10. The computer program product as claimed in claim 6 wherein the method further comprises in response to the current position being less than a valid end of travel counterclockwise limit, setting the end of travel counterclockwise limit variable to a maximum of the current position and a negative of a predetermined end of travel maximum.
11. A system, comprising:
a controller having a process with instructions to:
measure end of travel positions of a handwheel of a vehicle;
record the end of travel positions;
compare the end of travel positions with current travel limit values;
record new travel limits with respect to the end of travel positions;
in response to a current position being greater than a valid end of travel clockwise limit variable, set the end of travel clockwise limit variable to a minimum of the current position and a predetermined end of travel maximum; and
in response to the current position being less than a valid end of travel counterclockwise limit, set the end of travel counterclockwise limit variable to a maximum of the current position and a negative of a predetermined end of travel maximum.
12. The system as claimed in claim 11 wherein measuring the end of travel positions of the handwheel of the vehicle comprises:
in response to a valid end of travel clockwise limit variable and a valid end of travel counterclockwise limit, reading a stored end of travel clockwise limit value as the end of travel clockwise limit variable and a stored end of travel counterclockwise limit value as the end of travel counterclockwise limit variable; and
in response to an invalid end of travel clockwise limit variable and an invalid end of travel counterclockwise limit variable being valid, setting the end of travel clockwise limit variable and the end of travel counterclockwise limit variable as an end of travel minimum calibration.
Description

Priority based on U.S. Provisional Patent Application, Ser. No. 60/928,024, filed May 7, 2007, and entitled, “Steering Travel Limit Determination For Electric Power Steering”, is claimed.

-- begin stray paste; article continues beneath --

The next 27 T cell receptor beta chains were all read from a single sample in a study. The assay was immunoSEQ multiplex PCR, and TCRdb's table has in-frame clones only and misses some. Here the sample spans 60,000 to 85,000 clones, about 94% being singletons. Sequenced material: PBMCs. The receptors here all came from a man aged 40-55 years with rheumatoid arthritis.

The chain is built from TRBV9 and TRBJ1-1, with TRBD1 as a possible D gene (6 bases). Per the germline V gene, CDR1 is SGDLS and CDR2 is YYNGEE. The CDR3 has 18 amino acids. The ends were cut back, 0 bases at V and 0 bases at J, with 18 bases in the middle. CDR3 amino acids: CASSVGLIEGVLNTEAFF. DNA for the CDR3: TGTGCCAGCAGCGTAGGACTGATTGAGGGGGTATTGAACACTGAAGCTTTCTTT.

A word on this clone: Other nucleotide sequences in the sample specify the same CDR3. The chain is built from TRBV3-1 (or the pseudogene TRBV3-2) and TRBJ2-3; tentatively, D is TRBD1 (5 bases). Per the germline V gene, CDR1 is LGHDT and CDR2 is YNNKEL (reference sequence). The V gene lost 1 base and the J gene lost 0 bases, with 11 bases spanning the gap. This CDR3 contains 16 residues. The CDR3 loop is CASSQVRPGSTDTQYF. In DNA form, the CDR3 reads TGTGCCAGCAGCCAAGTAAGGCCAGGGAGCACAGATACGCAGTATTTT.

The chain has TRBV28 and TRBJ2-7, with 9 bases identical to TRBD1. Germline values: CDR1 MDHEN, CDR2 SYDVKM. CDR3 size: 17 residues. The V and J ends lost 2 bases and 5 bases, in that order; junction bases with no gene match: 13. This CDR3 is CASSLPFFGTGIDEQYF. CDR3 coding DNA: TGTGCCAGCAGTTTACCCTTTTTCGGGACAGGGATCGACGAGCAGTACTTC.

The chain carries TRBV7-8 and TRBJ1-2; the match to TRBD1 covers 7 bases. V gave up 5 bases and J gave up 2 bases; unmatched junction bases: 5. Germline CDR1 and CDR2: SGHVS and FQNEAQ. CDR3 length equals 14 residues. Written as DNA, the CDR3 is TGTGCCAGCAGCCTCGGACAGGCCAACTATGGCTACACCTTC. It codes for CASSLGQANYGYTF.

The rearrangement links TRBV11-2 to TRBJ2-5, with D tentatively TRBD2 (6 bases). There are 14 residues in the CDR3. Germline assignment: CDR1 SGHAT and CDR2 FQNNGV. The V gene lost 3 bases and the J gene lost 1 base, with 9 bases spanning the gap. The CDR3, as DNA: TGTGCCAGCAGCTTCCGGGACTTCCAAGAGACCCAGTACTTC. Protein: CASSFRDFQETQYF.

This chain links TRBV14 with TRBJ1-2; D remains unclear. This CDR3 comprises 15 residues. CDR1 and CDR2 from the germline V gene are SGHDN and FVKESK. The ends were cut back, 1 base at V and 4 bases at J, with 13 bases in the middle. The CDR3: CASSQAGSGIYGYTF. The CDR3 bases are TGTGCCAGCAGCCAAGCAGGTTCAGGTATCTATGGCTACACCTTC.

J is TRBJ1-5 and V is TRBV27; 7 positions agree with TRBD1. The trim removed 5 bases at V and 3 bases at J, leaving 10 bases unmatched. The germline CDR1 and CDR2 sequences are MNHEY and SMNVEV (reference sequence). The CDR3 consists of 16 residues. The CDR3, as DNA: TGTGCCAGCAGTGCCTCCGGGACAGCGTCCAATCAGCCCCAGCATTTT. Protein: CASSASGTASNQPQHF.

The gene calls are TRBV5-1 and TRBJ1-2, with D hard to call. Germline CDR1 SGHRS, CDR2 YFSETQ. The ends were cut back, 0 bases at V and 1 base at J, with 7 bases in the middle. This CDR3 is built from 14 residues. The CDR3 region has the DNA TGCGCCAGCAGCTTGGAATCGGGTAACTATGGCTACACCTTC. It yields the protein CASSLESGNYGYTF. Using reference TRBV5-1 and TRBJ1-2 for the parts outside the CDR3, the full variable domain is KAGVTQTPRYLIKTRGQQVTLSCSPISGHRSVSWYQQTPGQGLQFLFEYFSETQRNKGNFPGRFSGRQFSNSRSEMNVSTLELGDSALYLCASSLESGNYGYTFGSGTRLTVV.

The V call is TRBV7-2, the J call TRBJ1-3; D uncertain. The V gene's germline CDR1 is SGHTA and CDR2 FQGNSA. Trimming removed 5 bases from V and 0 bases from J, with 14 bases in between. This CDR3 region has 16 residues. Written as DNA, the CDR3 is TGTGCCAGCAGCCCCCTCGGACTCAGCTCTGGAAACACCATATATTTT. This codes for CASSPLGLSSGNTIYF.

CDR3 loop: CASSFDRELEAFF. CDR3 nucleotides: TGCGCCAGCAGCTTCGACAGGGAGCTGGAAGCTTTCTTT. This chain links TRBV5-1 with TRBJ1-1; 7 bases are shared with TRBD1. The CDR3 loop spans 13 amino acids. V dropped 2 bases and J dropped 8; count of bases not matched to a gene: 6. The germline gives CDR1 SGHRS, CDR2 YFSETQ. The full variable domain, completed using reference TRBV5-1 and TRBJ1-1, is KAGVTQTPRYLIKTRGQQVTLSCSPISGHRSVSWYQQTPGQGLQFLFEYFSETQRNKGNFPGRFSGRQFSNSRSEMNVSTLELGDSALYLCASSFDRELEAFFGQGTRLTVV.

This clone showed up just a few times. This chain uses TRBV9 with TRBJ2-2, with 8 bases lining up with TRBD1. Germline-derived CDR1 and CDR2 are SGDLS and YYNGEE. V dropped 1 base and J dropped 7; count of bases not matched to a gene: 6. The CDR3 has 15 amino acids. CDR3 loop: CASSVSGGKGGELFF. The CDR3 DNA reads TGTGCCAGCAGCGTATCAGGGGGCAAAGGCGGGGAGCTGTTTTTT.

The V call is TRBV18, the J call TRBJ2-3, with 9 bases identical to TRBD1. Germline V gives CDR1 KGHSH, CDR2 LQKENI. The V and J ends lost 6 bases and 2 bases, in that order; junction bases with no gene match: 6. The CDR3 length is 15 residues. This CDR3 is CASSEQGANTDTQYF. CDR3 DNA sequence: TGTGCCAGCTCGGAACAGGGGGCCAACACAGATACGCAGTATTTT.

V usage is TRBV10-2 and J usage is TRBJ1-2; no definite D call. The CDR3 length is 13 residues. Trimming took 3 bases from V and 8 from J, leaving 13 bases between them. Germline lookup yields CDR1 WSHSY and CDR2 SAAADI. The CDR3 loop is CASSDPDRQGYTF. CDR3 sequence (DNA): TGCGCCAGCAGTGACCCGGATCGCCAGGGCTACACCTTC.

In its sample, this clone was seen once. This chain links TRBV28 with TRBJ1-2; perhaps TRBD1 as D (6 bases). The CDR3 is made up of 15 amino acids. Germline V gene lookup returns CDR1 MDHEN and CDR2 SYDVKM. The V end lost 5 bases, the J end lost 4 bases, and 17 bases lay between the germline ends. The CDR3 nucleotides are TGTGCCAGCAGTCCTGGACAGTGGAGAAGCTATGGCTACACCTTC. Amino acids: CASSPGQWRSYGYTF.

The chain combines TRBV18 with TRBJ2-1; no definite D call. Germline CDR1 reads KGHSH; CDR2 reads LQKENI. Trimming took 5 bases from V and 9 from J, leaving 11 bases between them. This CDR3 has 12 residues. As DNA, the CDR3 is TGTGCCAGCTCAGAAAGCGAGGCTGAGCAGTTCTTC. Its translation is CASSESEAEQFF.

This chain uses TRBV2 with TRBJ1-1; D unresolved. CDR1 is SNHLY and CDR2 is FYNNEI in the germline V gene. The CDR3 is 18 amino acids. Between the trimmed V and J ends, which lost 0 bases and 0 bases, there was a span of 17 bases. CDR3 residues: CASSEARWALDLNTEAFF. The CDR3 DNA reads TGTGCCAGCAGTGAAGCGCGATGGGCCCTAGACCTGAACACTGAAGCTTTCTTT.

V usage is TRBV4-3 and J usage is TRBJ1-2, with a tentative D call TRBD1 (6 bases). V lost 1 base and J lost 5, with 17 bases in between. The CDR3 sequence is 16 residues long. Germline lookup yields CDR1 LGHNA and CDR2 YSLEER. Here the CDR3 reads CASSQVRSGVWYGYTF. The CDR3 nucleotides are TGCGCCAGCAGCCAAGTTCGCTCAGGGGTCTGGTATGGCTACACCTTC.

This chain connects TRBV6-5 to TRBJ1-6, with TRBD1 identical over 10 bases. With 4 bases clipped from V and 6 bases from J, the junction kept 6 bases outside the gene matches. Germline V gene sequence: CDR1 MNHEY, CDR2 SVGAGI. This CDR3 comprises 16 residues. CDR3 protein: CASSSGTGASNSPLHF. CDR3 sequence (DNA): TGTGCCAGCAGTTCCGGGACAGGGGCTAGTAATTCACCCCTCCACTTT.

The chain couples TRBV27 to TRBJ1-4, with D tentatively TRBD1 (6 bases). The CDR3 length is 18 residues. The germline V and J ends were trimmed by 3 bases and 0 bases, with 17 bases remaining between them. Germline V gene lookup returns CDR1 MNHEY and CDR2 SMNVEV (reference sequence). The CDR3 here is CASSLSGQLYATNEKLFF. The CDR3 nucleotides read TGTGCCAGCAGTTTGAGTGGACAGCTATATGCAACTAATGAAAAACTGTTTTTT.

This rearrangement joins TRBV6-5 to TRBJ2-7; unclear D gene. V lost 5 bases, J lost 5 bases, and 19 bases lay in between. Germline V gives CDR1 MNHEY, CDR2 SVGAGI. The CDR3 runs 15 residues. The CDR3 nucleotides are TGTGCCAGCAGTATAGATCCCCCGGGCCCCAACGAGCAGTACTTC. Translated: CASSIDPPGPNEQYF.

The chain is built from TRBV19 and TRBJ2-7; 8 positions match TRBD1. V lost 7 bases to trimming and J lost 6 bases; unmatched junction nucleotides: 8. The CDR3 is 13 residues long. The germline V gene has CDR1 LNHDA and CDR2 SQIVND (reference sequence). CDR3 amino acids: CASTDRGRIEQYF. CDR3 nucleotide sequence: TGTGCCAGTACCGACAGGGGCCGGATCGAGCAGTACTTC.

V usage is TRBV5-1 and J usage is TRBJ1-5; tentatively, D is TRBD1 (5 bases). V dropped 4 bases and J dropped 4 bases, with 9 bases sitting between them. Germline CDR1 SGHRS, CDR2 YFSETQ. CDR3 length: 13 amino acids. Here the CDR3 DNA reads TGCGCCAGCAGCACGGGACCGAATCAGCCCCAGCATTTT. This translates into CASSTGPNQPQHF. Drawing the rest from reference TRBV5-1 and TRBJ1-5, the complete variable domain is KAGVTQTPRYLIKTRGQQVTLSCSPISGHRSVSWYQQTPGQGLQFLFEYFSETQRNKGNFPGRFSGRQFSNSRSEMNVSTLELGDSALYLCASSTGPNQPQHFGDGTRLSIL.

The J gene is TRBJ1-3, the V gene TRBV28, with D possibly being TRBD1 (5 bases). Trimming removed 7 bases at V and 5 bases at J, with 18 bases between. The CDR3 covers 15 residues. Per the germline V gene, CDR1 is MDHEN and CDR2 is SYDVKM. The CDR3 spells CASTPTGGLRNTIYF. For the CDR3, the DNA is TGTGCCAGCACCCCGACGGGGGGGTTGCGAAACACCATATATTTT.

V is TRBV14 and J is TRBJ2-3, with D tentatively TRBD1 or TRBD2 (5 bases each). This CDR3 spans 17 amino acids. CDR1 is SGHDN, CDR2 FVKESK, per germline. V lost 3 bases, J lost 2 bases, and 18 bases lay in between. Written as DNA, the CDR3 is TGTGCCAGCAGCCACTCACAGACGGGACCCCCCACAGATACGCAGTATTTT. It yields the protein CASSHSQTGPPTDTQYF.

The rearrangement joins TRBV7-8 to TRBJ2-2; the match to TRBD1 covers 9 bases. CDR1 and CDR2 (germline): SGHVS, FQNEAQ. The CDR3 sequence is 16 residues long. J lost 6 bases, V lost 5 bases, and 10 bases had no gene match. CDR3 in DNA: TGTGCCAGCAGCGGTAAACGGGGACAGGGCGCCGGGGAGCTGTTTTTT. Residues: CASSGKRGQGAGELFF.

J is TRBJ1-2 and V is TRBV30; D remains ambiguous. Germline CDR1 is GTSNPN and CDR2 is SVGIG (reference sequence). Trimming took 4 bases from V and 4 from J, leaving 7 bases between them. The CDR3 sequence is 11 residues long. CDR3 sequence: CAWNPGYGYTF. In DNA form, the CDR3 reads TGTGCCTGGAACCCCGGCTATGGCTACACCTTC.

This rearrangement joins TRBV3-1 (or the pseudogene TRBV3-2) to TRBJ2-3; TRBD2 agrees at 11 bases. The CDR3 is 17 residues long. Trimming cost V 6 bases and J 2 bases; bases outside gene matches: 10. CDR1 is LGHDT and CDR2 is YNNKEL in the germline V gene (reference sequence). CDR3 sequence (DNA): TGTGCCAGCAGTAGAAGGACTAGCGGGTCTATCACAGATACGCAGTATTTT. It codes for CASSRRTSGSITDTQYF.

FIELD OF THE INVENTION

This invention relates to automobile steering systems, and more particularly, to methods, systems, and computer program products for steering travel limit determination for electric power steering.

BACKGROUND

Steering equipment for assisting a driver to steer an automobile is well known in the art. In conventional steering assemblies, the operator controls the direction of the vehicle with the aid of a steering wheel. This wheel is mechanically connected, usually through a gear assembly to the road wheels. To aid the operator, many systems utilize an auxiliary system to generate a force that is transmitted to a steering gear assembly. The additional force reduces the effort required by the operator in changing the direction of the vehicle. Typically, this auxiliary force is generated by either a hydraulic drive or an electric motor.

Furthermore, electric power steering systems can utilize knowledge of travel limits of the steering system in order to reduce thermal loads and mechanical loads, as well as to determine a center position of the steering system. However, the limit values are typically unique to each vehicle and can be asymmetrical, thereby making it difficult to use apriori calibrations to set the limits.

Therefore, is it considered advantageous to provide a steering control system that provides steering travel limit determination.

SUMMARY

Disclosed herein is an exemplary method in a vehicle having a handwheel, the method including measuring end of travel positions of the handwheel, recording the end of travel positions, comparing the end of travel positions with current travel limit values and recording new travel limits with respect to the end of travel positions.

Further disclosed herein is a computer program product for implementing steering travel limit determination for electric power steering, the computer program product including instructions for causing a computer to implement a method, the method including measuring end of travel positions of a handwheel of a vehicle, recording the end of travel positions, comparing the end of travel positions with current travel limit values and recording new travel limits with respect to the end of travel positions.

Further disclosed herein is a system, including a controller having a process with instructions to measure end of travel positions of a handwheel of a vehicle, record the end of travel positions, compare the end of travel positions with current travel limit values and record new travel limits with respect to the end of travel positions.

The above-described and other features will be appreciated and understood by those skilled in the art from the following detailed description, drawings, and appended claims.

BRIEF DESCRIPTION OF THE DRAWINGS

Refer now to the figures, which are meant to be exemplary, not limiting, and wherein the like elements are numbered alike:

FIG. 1 illustrates a diagram of a vehicle upon which steering travel limit determination may be implemented in exemplary embodiments;

FIG. 2 illustrates a block diagram of a controller in accordance with exemplary embodiments; and

FIG. 3 illustrates a flow chart of a method for steering travel limit determination for electric power steering in accordance with exemplary embodiments.